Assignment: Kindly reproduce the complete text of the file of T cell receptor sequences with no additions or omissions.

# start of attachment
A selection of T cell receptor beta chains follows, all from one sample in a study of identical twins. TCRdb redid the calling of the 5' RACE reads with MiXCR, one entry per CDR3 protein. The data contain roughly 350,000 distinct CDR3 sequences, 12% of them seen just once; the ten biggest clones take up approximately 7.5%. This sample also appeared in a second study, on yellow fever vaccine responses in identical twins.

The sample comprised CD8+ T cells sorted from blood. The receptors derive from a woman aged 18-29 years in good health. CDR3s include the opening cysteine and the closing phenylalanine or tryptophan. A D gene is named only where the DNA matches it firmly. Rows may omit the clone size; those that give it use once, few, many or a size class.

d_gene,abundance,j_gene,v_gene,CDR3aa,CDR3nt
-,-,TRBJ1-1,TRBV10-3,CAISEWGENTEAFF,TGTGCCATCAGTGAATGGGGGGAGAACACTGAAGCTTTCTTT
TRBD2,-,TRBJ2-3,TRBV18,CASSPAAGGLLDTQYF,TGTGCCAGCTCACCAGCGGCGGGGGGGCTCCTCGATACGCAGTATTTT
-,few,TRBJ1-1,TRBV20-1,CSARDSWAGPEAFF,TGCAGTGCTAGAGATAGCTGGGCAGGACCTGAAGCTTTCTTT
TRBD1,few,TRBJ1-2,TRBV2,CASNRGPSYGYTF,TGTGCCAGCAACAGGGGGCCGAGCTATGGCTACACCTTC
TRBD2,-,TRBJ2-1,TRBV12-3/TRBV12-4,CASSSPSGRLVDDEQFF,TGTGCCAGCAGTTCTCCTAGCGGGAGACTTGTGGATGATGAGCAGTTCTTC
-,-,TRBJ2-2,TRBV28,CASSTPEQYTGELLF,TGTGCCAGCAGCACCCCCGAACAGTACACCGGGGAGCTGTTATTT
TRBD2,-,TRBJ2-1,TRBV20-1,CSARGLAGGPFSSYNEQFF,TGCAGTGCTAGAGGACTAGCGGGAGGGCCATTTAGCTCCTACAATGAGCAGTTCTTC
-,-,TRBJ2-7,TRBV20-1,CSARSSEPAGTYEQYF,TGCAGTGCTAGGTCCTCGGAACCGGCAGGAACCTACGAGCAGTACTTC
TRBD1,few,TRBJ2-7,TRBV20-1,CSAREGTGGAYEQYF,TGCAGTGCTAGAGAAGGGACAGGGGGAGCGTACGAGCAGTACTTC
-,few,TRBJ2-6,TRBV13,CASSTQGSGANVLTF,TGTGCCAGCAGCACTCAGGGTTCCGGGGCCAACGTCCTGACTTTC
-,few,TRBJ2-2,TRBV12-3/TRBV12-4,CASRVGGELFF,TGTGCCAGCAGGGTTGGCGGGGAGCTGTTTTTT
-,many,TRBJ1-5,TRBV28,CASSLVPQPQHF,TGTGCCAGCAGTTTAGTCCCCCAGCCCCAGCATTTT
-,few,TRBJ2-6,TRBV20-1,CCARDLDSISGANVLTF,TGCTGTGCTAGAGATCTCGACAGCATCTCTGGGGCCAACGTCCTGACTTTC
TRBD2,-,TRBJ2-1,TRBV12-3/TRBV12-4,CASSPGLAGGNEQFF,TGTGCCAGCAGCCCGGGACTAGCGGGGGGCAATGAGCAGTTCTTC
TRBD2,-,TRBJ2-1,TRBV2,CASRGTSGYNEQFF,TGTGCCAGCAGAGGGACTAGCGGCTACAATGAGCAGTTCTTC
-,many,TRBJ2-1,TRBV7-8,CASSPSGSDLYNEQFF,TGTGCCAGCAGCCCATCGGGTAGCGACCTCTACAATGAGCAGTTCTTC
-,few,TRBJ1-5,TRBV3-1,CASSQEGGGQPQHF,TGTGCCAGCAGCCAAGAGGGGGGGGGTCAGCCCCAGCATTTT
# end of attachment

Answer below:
A selection of T cell receptor beta chains follows, all from one sample in a study of identical twins. TCRdb redid the calling of the 5' RACE reads with MiXCR, one entry per CDR3 protein. The data contain roughly 350,000 distinct CDR3 sequences, 12% of them seen just once; the ten biggest clones take up approximately 7.5%. This sample also appeared in a second study, on yellow fever vaccine responses in identical twins.

The sample comprised CD8+ T cells sorted from blood. The receptors derive from a woman aged 18-29 years in good health. CDR3s include the opening cysteine and the closing phenylalanine or tryptophan. A D gene is named only where the DNA matches it firmly. Rows may omit the clone size; those that give it use once, few, many or a size class.

d_gene,abundance,j_gene,v_gene,CDR3aa,CDR3nt
-,-,TRBJ1-1,TRBV10-3,CAISEWGENTEAFF,TGTGCCATCAGTGAATGGGGGGAGAACACTGAAGCTTTCTTT
TRBD2,-,TRBJ2-3,TRBV18,CASSPAAGGLLDTQYF,TGTGCCAGCTCACCAGCGGCGGGGGGGCTCCTCGATACGCAGTATTTT
-,few,TRBJ1-1,TRBV20-1,CSARDSWAGPEAFF,TGCAGTGCTAGAGATAGCTGGGCAGGACCTGAAGCTTTCTTT
TRBD1,few,TRBJ1-2,TRBV2,CASNRGPSYGYTF,TGTGCCAGCAACAGGGGGCCGAGCTATGGCTACACCTTC
TRBD2,-,TRBJ2-1,TRBV12-3/TRBV12-4,CASSSPSGRLVDDEQFF,TGTGCCAGCAGTTCTCCTAGCGGGAGACTTGTGGATGATGAGCAGTTCTTC
-,-,TRBJ2-2,TRBV28,CASSTPEQYTGELLF,TGTGCCAGCAGCACCCCCGAACAGTACACCGGGGAGCTGTTATTT
TRBD2,-,TRBJ2-1,TRBV20-1,CSARGLAGGPFSSYNEQFF,TGCAGTGCTAGAGGACTAGCGGGAGGGCCATTTAGCTCCTACAATGAGCAGTTCTTC
-,-,TRBJ2-7,TRBV20-1,CSARSSEPAGTYEQYF,TGCAGTGCTAGGTCCTCGGAACCGGCAGGAACCTACGAGCAGTACTTC
TRBD1,few,TRBJ2-7,TRBV20-1,CSAREGTGGAYEQYF,TGCAGTGCTAGAGAAGGGACAGGGGGAGCGTACGAGCAGTACTTC
-,few,TRBJ2-6,TRBV13,CASSTQGSGANVLTF,TGTGCCAGCAGCACTCAGGGTTCCGGGGCCAACGTCCTGACTTTC
-,few,TRBJ2-2,TRBV12-3/TRBV12-4,CASRVGGELFF,TGTGCCAGCAGGGTTGGCGGGGAGCTGTTTTTT
-,many,TRBJ1-5,TRBV28,CASSLVPQPQHF,TGTGCCAGCAGTTTAGTCCCCCAGCCCCAGCATTTT
-,few,TRBJ2-6,TRBV20-1,CCARDLDSISGANVLTF,TGCTGTGCTAGAGATCTCGACAGCATCTCTGGGGCCAACGTCCTGACTTTC
TRBD2,-,TRBJ2-1,TRBV12-3/TRBV12-4,CASSPGLAGGNEQFF,TGTGCCAGCAGCCCGGGACTAGCGGGGGGCAATGAGCAGTTCTTC
TRBD2,-,TRBJ2-1,TRBV2,CASRGTSGYNEQFF,TGTGCCAGCAGAGGGACTAGCGGCTACAATGAGCAGTTCTTC
-,many,TRBJ2-1,TRBV7-8,CASSPSGSDLYNEQFF,TGTGCCAGCAGCCCATCGGGTAGCGACCTCTACAATGAGCAGTTCTTC
-,few,TRBJ1-5,TRBV3-1,CASSQEGGGQPQHF,TGTGCCAGCAGCCAAGAGGGGGGGGGTCAGCCCCAGCATTTT